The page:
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Tanzania, 21 October 2013: UNICEF on Global Handwashing Day: A simple solution with far-reaching benefits – the power is in our hands

Dar es Salaam, 21 October 2013 – UNICEF joins hundreds of thousands of people across Tanzania today in celebrating the 6th annual Global Handwashing Day, emphasizing the importance of handwashing with soap as an effective, simple, and affordable way to prevent faecal-oral diseases.

“The simple act of handwashing with soap is one of the most effective ways to save children’s lives,” says Kiwe Sebunya, Chief of UNICEF’s Water Sanitation and Hygiene programme in Tanzania. “Washing hands before eating and after visiting toilet drastically reduces the spread of diarrhoeal disease and has far reaching effects on the health and welfare of children and communities.”

According to UNICEF and the Ministry of Health, diarrhoea remains among the top five leading cause of under-five mortality in Tanzania. One third of all child deaths that occur within the first month of life are related to infections or diarrhoeal diseases caused by a lack of safe water, sanitation and basic hygiene. Diarrhoea is also associated with a higher risk of stunting (low weight for age and developmental delay) and takes a huge toll on society. Over 40 per cent of children under five years of age in Tanzania are stunted. 

One of the simplest and most inexpensive barriers to infection is handwashing with soap. According to the 2010 Tanzania Demographic and Health Survey, only one in five Tanzanians washes hands with soap before preparing food and one in two Tanzanians lacks access to clean and safe water sources. Moreover, access to improved sanitation is 22 per cent in urban areas and 9 per cent in rural areas. 

Global Handwashing Day events around Tanzania are helping promote handwashing and raise awareness of the crucially important role it plays in child survival and overall community health. Around 3 million people (including school children) will participate in handwashing demonstrations and workshops across the country. 

The event was launched by the Ministry of Health and Social Welfare, UNICEF and other organizations in Mugulani Primary School in Temeke district, Dar es Salaam. Activities included drama, role plays on hand washing and mass handwashing with the dissemination of leaflets and posters. In addition, a handwashing with soap road-show started from Dar es Salaam today and will visit eight regions over the next five weeks. The road show will be making pit-stops in a total of 24 schools, promoting handwashing with soap, household water treatment and safe storage practices as well as use of improved latrines through distribution of leaflets, songs, poems, competitions and role plays.

This year’s theme, announced by the Global Public Private Partnership for Handwashing, which includes UNICEF, is "The power is in your hands" because, the Partnership says, everyone has the power to create healthier communities through handwashing with soap. However, in Tanzania partners have agreed on the following theme, which relates to the global theme: “Usafi ni ustaarabu, unaanza na sisi; tumia choo bora, nawa mikono kwa sabuni, okoa maisha ya watoto”, (which translates into “Cleanliness is civilization, it starts with us; let’s use improved latrines, wash our hands with soap and save children’s’ lives”). The evidence is clear. Each individual—every mother, every child, every teacher, every member of every community—can contribute to the health of all by just washing their hands,” adds Kiwe Sebunya. “If you knew of something monumental that could benefit the world, you would do it. Everyone has this power – simply wet, lather and rinse - with soap and water.”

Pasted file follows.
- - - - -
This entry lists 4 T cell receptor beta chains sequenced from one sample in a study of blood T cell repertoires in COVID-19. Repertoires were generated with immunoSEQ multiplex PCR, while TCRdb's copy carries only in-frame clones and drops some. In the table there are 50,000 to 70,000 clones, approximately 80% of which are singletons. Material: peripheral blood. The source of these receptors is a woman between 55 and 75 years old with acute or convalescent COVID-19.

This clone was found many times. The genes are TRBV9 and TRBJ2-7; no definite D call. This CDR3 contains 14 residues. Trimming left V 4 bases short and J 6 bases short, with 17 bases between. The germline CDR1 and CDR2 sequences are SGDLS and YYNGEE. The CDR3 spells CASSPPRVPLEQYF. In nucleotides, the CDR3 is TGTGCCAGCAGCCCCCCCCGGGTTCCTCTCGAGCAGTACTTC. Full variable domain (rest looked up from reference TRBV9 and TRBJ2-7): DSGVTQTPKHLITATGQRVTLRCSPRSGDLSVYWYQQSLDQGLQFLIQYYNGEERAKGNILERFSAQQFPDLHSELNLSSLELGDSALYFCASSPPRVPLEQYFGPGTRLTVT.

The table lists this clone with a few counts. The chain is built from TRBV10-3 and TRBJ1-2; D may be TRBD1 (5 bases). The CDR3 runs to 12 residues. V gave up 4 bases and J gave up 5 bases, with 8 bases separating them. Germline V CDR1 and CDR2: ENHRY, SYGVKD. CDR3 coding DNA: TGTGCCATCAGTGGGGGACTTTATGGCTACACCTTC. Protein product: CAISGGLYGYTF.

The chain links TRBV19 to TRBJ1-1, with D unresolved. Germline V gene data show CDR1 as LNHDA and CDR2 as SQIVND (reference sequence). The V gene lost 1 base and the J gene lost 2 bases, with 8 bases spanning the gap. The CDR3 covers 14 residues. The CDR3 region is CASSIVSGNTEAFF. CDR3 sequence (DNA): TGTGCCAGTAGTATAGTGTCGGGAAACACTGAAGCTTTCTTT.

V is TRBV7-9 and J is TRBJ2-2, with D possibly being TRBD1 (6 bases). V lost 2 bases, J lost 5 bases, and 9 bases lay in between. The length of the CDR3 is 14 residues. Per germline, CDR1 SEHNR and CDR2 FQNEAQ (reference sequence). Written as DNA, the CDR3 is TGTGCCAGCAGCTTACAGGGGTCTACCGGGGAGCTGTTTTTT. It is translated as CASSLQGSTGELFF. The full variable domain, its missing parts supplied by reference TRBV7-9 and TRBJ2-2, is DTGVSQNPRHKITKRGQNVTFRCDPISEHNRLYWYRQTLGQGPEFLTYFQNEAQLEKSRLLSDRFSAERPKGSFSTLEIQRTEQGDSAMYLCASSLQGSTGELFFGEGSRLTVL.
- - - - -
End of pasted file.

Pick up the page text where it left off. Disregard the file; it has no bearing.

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About Global Handwashing Day:
Global Handwashing Day is celebrated on October 15. The Global Public-Private Partnership for Handwashing with Soap initiated Global Handwashing Day in 2008, and it is endorsed by governments, international institutions, civil society organisations, NGOs, private companies and individuals around the globe. Visit

About UNICEF: 
UNICEF works in more than 190 countries and territories to help children survive and thrive, from early childhood through adolescence. The world’s largest provider of vaccines for developing countries, UNICEF supports child health and nutrition, good water and sanitation, quality basic education for all boys and girls, and the protection of children from violence, exploitation, and AIDS. UNICEF is funded entirely by the voluntary contributions of individuals, businesses, foundations and governments. For more information about UNICEF and its work in Tanzania visit:

For further information, including interviews or a detailed list of activities in Tanzania, please contact:
Sheila Ally, UNICEF Tanzania, Phone: +255 22 219 6690, 
Sandra Bisin, UNICEF Tanzania, Mobile: +255 787 600079,



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